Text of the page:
To fully grasp how education can be transformed by technology, we begin by taking a peek at Pesce’s Fluid Learning. But before we do so we turn back to our trilogy from last February, our review of the digital commons.
We noted the Committee on Economic Development’s report, Open Standards, Open Source, and Open Innovation: Harnessing the Benefits of Openness, that touts the success of the “Digital Commons” approach. The report notes the “benefits of openness” and insists that continued openness is critical for further growth.
Most importantly, the report challenges the thinking of those who view the digital world in the same manner as that of the physical world. And if one can begin to think about how we might replace the current physical construct for education amongst this new digital age, we perhaps finally see where a new learning model emerges.
“It’s all about control.
“What’s most interesting about the computer is how it puts paid to all of our cherished fantasies of control. The computer – or, most specifically, the global Internet connected to it – is ultimately disruptive, not just to the classroom learning experience, but to the entire rationale of the classroom, the school, the institution of learning. And if you believe this to be hyperbolic, this story will help to convince you.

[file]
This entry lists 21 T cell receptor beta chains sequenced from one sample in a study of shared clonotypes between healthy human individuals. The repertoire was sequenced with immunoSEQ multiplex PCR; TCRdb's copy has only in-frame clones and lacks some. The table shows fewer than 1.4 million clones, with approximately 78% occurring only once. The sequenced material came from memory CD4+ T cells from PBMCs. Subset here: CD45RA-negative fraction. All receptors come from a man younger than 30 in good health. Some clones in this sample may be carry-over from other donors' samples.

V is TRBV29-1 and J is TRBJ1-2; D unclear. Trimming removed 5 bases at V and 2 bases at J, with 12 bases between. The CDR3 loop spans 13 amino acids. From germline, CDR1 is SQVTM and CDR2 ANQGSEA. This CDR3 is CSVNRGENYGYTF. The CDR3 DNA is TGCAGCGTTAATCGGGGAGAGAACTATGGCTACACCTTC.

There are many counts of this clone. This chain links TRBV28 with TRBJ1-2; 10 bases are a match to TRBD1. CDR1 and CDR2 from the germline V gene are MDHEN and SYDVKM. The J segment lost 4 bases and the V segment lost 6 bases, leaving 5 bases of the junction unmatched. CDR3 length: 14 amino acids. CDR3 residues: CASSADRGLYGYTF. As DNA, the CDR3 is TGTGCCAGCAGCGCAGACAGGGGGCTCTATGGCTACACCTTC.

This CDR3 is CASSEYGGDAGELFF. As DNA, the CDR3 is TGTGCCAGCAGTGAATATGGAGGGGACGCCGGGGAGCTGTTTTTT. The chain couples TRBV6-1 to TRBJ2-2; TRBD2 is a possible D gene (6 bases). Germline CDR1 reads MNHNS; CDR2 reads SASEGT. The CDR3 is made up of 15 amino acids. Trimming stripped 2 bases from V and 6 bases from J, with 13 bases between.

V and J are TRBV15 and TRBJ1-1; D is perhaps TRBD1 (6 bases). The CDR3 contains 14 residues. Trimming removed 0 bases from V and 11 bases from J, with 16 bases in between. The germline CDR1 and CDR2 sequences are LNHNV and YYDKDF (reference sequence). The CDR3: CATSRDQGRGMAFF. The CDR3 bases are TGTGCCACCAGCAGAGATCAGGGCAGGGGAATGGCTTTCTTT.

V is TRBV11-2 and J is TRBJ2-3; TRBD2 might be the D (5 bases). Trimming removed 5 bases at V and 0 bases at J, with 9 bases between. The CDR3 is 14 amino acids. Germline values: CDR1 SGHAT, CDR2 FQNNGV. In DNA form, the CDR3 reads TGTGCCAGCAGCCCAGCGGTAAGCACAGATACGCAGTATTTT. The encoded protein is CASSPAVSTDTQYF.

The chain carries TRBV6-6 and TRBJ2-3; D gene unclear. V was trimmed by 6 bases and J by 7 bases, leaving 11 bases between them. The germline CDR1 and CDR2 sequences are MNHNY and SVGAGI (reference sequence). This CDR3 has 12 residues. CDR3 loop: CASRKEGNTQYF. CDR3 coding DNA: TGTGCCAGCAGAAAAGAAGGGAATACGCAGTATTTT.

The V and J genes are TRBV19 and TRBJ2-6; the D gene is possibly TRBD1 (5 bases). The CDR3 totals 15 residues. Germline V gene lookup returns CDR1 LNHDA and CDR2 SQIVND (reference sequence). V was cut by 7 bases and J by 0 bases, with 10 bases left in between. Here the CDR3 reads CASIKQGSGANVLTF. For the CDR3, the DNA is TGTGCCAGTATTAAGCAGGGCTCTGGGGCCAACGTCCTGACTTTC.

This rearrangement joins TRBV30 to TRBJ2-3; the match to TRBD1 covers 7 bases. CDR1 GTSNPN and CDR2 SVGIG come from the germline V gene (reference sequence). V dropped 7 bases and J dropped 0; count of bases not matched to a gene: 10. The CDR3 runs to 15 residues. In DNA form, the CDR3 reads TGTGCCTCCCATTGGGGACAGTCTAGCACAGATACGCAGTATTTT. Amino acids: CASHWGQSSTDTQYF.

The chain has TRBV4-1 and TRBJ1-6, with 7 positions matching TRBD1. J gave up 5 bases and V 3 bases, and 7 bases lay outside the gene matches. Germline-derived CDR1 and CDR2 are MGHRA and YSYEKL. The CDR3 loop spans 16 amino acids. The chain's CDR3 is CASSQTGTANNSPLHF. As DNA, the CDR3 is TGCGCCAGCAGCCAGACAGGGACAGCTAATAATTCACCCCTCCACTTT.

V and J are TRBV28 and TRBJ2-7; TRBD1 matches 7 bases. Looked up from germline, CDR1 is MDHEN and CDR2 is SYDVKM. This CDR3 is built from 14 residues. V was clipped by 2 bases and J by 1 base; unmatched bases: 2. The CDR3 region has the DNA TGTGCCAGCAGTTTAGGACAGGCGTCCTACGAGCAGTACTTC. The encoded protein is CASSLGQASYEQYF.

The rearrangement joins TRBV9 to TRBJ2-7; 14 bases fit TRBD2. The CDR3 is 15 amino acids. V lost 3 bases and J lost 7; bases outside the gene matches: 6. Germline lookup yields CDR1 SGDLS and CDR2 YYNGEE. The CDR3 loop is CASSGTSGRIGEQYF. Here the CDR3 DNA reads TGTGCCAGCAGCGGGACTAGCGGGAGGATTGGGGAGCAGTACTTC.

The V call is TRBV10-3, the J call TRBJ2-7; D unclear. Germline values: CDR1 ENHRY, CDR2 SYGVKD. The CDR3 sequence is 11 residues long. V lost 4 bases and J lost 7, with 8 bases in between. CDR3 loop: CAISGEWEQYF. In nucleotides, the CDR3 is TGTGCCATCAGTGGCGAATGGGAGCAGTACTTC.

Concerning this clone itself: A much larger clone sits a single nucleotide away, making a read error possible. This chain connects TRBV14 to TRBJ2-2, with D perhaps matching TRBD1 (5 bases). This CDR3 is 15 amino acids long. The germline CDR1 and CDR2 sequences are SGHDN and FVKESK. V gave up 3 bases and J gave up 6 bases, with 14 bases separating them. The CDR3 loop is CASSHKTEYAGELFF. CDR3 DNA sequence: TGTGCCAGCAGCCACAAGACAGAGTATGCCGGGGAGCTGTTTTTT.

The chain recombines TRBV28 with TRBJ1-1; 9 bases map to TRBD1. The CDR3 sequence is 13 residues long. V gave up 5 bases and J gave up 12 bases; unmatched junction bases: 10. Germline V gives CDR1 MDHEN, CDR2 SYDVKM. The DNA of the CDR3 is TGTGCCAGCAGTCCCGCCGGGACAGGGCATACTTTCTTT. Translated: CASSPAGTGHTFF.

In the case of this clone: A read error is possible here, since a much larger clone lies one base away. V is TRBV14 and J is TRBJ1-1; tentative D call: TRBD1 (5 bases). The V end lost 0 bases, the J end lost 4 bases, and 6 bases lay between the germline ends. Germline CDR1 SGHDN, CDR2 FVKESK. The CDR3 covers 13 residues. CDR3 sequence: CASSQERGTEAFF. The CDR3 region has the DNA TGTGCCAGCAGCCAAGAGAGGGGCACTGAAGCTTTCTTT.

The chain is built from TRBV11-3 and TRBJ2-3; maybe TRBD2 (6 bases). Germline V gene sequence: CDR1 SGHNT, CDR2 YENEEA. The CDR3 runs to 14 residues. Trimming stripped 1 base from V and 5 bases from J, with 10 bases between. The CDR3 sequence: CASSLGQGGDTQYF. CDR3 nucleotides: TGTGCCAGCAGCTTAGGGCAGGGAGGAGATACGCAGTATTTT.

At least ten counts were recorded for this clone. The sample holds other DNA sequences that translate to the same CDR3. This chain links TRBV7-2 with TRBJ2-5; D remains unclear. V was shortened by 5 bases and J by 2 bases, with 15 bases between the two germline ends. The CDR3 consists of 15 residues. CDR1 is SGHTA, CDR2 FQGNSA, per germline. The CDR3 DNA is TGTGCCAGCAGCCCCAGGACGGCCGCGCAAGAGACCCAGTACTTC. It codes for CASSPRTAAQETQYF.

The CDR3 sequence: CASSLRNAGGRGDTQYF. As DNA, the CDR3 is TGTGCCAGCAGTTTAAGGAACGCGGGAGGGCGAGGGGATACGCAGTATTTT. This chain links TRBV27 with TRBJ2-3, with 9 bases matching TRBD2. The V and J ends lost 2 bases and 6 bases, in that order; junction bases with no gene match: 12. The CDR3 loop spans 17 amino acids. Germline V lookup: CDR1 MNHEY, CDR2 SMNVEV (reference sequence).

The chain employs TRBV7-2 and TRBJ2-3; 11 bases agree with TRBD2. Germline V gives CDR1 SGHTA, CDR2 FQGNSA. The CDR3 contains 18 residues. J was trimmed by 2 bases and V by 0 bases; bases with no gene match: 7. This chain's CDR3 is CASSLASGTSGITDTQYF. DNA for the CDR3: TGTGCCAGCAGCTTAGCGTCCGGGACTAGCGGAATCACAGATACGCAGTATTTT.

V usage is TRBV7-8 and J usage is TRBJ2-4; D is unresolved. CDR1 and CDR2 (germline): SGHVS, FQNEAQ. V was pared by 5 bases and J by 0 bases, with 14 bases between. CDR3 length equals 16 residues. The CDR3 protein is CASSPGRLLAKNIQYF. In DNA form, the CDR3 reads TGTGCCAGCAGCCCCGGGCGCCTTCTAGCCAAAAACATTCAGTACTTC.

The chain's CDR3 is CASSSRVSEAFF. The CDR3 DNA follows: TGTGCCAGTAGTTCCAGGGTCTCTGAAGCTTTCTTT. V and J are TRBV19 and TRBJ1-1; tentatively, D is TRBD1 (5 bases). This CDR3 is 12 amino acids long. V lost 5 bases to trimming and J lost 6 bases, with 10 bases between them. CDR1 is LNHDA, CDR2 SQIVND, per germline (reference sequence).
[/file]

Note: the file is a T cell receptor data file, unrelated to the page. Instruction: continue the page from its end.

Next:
“Flexibility and fluidity are the hallmark qualities of the 21st century educational institution. An analysis of the atomic features of the educational process shows that the course is a series of readings, assignments and lectures that happen in a given room on a given schedule over a specific duration. In our drive to flexibility how can we reduce the class into essential, indivisible elements? How can we capture those elements? Once captured, how can we get these elements to the students? And how can the students share elements which they’ve found in their own studies?”
Pesce offers four recommendations:
Of course, recording everything creates enormous new challenges. It “means you end up with a wealth of media that must be tracked, stored, archived, referenced and so forth.”
In Pesce’s eyes capturing everything means no front-end decisions as to the worthiness of any material. Just capture and let the natural course of events determine its value.
In a move analogous to the recent open courseware available from Stanford and MIT, Pesce also notes, “While education definitely has value – teachers are paid for the work – that does not mean that resources, once captured, should be tightly restricted to authorized users only. In fact, the opposite is the case: the resources you capture should be shared as broadly as can possibly be managed.”